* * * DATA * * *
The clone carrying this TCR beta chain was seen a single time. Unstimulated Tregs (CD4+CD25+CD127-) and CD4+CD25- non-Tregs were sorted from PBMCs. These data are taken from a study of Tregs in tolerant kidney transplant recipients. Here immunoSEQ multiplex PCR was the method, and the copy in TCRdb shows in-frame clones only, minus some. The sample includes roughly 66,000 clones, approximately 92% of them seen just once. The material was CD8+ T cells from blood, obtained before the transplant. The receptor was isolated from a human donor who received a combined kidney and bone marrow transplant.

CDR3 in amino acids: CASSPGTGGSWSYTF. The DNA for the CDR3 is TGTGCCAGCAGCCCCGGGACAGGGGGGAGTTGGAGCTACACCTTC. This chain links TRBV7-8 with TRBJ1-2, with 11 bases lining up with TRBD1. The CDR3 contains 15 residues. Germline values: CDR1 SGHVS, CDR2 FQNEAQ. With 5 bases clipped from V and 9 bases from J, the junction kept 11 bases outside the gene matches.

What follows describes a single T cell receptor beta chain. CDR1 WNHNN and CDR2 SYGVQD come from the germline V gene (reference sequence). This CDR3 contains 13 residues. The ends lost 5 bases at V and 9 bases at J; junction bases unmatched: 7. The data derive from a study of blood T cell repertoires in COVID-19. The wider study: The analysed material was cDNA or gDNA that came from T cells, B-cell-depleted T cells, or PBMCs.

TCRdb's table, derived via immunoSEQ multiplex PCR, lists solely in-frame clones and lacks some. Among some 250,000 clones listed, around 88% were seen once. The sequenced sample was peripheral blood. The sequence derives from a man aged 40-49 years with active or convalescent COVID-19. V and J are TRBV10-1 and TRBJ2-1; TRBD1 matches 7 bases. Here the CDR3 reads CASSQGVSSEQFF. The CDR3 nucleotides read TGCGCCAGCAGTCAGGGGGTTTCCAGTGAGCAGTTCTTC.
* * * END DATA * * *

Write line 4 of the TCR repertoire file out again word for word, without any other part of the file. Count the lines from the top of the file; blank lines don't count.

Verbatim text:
TCRdb's table, derived via immunoSEQ multiplex PCR, lists solely in-frame clones and lacks some. Among some 250,000 clones listed, around 88% were seen once. The sequenced sample was peripheral blood. The sequence derives from a man aged 40-49 years with active or convalescent COVID-19. V and J are TRBV10-1 and TRBJ2-1; TRBD1 matches 7 bases. Here the CDR3 reads CASSQGVSSEQFF. The CDR3 nucleotides read TGCGCCAGCAGTCAGGGGGTTTCCAGTGAGCAGTTCTTC.